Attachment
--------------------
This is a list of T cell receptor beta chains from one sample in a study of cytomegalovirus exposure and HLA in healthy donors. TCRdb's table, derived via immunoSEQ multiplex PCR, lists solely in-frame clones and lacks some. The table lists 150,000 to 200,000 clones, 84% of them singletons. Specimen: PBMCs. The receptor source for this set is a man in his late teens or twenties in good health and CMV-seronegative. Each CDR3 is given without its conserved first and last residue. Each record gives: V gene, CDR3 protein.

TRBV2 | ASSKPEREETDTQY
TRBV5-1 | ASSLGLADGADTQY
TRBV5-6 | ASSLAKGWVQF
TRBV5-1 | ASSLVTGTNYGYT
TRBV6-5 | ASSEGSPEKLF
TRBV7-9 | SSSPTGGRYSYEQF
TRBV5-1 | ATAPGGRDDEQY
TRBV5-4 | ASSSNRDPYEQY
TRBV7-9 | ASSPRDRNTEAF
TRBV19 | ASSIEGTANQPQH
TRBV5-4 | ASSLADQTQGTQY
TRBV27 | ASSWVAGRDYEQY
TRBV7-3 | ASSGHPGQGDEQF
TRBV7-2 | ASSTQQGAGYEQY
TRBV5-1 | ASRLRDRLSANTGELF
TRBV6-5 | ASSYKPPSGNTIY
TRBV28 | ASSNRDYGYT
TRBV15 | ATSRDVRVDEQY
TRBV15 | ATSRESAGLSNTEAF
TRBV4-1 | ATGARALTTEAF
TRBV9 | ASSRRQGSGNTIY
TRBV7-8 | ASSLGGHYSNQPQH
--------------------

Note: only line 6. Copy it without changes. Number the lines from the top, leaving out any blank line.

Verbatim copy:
TRBV6-5 | ASSEGSPEKLF